Kyle Simpson: Here's why things start to get complicated with respect to that dot constructor, and when we start layering things, trying to model things as classes. So I have a function Foo that's representing a class, and mostly it's just a class because I used the capital letter, F. But I start adding things like an identify to its prototype, and then I want to create a child class that I call Bar.
And theoretically that child class Bar is supposed to inherit from, or extend, the parent class foo. So how do I accomplish that? Well, line 12 shows you how you would most likely accomplish that because what you need is, you need for Bar's prototype to extend Foo's prototype. Or in this case, what you really need is for Bar's prototype to link to Foo's prototype.
How do we accomplish that? Well we could do, as you see there in the comments on line 11, we could do Bar.prototype = new Foo because that would create a brand new object that was linked to Foo prototype like we want. But that would have the unfortunate side effect of actually calling the Foo function, and adding properties like this.me to it, which we don't want.
So, we can't really call the constructor. The other way we do it is this utility called, Object.create. Okay? That was standardized as of ES5. There's a simple three line polyfill, which I'll show you later, that allows you to use it before ES 5. But Object.create essentially does the first two of the four steps that I taught you that the new keyword does.
What were those first two steps that I told you?
Speaker 1: Create a new object.
Kyle Simpson: Create a new object.
Speaker 1: Link to links.
Kyle Simpson: And link it. It does those two, but it does not do steps three and four because there is no constructor here for it to bind to this to, and there's no need for it to return it.
So it does the first two which is what we want, and it doesn't do the last two which is what we don't want. Does everybody follow that? Okay. So Object.create is a nice useful helper for us. It will create Bar.prototype which is linked to Foo.prototype. We can add things to Bar prototype like Bar.protype.speak.
And indeed, when we say b1 = new Bar, and we say b1.speak, guess what's going to happen? It's going to delegate from b1 up to Bar prototype, and it's going to find a speak function, and it's going to see a this.identify. What is the this keyword going to be? It's going to be b1, right?
So we're going to say, is there a b1.identify? No. So we're going to delegate from b1 up to Bar protoype. Is there a Bar prototype identify? So we're going to keep going and we're going to go up to Foo prototype. Is there a Foo prototype identify? So we're going to execute Foo protoype, and he has a this reference.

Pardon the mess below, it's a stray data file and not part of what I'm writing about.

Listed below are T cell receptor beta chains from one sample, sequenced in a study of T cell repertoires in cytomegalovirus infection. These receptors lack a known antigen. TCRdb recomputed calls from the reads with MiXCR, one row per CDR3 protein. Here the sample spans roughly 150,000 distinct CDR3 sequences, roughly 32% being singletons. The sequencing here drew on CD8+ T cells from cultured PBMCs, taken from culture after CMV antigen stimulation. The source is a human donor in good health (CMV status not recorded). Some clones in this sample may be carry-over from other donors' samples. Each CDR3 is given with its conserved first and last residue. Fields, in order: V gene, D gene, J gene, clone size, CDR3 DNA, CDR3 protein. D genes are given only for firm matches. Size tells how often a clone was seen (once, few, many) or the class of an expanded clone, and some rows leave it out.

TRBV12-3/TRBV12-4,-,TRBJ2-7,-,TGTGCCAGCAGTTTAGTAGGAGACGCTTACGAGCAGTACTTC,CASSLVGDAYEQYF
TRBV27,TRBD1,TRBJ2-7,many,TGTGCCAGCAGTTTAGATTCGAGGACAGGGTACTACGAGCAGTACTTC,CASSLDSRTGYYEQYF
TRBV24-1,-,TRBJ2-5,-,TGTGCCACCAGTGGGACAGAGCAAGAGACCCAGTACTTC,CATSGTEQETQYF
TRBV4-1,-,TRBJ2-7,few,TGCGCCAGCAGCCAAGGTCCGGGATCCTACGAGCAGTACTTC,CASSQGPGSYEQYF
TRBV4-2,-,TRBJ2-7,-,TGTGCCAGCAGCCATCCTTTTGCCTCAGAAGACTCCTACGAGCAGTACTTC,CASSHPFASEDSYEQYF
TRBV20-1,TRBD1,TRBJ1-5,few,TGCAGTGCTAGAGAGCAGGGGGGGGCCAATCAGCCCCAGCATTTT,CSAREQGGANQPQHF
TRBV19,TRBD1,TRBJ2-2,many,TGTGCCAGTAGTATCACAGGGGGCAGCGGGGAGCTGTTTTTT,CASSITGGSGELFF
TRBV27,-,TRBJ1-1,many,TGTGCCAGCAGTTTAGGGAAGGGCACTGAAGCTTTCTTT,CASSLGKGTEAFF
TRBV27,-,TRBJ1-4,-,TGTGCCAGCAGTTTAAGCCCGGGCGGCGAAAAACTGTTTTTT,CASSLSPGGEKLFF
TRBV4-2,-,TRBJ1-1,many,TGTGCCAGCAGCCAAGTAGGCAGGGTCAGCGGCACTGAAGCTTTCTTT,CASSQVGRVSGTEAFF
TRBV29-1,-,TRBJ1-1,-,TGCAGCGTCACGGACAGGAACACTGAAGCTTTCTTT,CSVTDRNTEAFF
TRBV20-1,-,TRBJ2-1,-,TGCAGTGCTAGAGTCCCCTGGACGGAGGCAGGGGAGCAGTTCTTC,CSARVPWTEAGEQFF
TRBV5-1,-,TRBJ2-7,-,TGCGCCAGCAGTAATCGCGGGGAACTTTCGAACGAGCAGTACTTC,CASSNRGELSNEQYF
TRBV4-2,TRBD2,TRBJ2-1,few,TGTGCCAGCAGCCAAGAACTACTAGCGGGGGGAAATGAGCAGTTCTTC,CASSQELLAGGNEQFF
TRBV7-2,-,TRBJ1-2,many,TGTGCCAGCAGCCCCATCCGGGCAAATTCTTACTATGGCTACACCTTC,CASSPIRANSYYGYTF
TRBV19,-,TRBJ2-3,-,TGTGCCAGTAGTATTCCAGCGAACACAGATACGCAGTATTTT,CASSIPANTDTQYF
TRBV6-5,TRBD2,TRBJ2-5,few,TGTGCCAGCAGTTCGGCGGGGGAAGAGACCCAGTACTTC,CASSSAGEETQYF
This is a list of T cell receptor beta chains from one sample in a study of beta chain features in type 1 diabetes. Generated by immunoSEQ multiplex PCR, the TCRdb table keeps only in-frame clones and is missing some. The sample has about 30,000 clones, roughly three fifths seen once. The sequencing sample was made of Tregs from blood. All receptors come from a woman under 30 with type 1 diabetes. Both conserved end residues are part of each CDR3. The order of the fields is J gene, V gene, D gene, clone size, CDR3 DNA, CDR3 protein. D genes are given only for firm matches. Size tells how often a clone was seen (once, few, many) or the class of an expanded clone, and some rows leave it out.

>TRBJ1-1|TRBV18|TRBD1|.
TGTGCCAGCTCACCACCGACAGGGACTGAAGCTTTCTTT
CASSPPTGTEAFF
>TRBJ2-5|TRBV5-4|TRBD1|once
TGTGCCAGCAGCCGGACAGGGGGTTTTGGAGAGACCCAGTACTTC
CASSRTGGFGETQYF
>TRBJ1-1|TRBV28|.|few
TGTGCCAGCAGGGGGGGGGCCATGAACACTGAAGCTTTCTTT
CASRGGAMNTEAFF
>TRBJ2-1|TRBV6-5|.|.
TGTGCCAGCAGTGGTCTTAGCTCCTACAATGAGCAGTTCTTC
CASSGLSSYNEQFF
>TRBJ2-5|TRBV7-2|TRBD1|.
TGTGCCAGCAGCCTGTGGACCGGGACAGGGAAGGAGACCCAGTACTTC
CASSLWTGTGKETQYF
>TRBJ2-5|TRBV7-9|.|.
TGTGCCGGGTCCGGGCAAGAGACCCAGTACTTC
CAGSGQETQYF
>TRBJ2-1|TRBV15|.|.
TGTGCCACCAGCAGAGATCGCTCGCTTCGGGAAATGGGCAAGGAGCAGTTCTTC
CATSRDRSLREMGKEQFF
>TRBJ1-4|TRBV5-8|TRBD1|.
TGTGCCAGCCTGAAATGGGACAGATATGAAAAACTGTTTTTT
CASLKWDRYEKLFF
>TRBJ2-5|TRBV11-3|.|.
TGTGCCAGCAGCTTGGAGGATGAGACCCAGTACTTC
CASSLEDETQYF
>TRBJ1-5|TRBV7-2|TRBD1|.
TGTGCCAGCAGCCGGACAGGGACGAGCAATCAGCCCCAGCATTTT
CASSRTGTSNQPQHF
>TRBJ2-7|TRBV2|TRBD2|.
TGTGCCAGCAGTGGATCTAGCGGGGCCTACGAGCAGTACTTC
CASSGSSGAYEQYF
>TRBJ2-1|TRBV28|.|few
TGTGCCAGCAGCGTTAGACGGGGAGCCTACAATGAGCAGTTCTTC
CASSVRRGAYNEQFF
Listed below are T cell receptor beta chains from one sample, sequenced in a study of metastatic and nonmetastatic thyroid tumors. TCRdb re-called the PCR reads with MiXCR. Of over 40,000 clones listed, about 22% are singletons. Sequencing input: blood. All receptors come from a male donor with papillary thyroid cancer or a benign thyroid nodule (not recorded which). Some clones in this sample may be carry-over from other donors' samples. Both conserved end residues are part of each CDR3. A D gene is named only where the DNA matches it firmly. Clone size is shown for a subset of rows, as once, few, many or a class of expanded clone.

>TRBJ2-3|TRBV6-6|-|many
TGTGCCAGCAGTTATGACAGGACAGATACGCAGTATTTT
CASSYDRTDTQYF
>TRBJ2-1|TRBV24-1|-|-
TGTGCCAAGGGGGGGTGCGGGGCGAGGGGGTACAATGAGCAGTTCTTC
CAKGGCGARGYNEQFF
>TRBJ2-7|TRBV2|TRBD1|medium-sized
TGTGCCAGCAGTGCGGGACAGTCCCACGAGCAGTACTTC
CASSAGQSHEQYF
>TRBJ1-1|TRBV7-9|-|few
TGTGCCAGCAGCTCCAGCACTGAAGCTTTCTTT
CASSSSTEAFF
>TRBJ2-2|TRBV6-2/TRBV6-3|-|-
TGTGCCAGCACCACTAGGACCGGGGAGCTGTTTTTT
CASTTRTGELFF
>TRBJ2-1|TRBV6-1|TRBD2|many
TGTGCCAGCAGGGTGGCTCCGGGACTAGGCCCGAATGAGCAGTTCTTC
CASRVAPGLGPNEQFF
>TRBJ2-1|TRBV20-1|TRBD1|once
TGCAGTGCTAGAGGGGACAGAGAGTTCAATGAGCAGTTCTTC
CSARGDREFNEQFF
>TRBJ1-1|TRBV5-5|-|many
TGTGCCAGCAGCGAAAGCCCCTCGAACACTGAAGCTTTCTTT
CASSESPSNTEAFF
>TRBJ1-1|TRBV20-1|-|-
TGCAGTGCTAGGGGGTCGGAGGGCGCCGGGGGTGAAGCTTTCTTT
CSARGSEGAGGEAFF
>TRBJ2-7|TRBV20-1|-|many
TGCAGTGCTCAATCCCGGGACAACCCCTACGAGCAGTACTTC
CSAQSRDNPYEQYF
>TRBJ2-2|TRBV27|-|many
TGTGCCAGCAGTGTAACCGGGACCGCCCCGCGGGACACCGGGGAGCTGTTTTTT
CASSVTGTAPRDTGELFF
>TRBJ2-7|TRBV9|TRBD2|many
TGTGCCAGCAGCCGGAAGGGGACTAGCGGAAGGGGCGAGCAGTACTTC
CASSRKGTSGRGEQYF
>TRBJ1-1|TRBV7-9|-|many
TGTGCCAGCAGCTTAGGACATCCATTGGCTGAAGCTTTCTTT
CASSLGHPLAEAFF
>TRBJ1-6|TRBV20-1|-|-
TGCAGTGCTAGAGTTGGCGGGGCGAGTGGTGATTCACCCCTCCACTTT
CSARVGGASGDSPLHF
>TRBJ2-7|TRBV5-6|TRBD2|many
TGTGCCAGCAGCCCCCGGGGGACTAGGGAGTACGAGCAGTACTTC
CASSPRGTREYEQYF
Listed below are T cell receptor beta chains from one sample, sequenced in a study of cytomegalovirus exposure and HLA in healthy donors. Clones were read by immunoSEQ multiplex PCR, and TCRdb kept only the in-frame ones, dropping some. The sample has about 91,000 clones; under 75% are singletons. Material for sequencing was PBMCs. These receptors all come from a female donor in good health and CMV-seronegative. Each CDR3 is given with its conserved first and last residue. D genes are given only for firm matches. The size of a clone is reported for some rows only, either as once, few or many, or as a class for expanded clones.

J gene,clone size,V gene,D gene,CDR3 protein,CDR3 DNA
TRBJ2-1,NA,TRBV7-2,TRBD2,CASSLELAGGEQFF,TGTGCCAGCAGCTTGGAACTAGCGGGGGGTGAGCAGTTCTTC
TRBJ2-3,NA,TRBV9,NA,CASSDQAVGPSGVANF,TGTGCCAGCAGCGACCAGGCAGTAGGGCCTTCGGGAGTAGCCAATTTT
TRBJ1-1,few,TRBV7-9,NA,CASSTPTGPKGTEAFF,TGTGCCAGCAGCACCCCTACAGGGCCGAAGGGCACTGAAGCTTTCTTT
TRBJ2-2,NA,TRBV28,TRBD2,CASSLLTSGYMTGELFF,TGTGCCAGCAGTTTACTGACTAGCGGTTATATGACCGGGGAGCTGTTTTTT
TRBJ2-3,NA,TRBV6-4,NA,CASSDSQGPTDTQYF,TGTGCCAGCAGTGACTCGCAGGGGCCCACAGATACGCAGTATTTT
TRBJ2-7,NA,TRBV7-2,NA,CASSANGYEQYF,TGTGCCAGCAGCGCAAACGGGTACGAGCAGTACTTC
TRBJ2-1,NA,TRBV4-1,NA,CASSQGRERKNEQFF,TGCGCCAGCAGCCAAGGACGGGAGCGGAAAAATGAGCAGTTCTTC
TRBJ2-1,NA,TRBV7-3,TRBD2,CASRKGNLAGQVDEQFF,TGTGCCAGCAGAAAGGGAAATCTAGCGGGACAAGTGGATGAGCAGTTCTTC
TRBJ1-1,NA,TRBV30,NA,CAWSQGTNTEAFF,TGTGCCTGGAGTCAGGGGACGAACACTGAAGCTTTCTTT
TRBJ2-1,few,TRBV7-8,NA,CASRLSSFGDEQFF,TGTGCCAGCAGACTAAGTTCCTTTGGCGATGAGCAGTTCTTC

What is his this reference going to be?
Speaker 2: b1?
Kyle Simpson: Still b1. Super unicorn magic. So this keyword always keep pointing to the thing we want it to, even if we've delegated 15 levels up the prototype chain. So this is a really powerful and useful mechanism, but there is some really subtle problems when you start trying to think about the stuff as parent and child classes.
The first one is something that I noted here on line 13. And we'll be able to see this in a diagram in just a moment, but what would happen, do you think, if we called b1.constructor? What do you think would happen? What would it point to? Well, let me not ask what it would point to.
Let me ask what should it point to? What should b1.constructor be?
Kyle Simpson: We would want b1.constructor to be the Bar function, right? If .constructor means was constructed by, we would expect for b1.constructor to point to Bar. But let's analyze what it actually is. b1, does it have a constructor property on it?
Speaker 1: No.
Kyle Simpson: No? So let's go to Bar prototype. Does Bar prototype have a constructor property on it?
Kyle Simpson: Not anymore. The default one that was there on line 8, did have a constructor property. But we threw that guy away and created a new one so that we could link him to Foo prototype.
So the new Bar prototype that we created by Object.create doesn't have a constructor property on it. So guess what happens? We then delegate up to Foo prototype. Does Foo prototype have a constructor?
Speaker 1: Yes.
Kyle Simpson: And what does Foo prototype's constructor point to?
Speaker 1: Foo.
Kyle Simpson: Foo. So we get the really bizarre behavior that b1.constructor is Foo.
That's weird. b1.constructor ought to be bar, right? How could it possibly be Foo? Foo didn't construct him. The problem is that .constructor doesn't mean was constructed by, like you think it does. It's just an arbitrary property that happens to exist or doesn't exist. Now, there's one way of solving that, and that is on line 13 you can add a constructor to the Bar prototype and point it manually at Bar.
Just one of the many things that are syntactic problems, and it's one of the many reasons why for two decades now, nobody writes this code anymore. They just use user libraries to fix all of these problems. My thesis to you is, what if there was a way to get rid of having to use all the libraries.
What if there was a way to do this stuff without all of this complexity? And that's what I'm driving towards, a different way of doing it. Okay? Questions so far.
Kyle Simpson: All right, there's the linkage, and I want you to pay attention to that linkage as we go throughout the next several slides.
b1 is prototype linked, bracket, bracket p linked, to Bar prototype, which is bracket, bracket p linked to Foo prototype. That's the linkage. Those are the only objects we actually care about.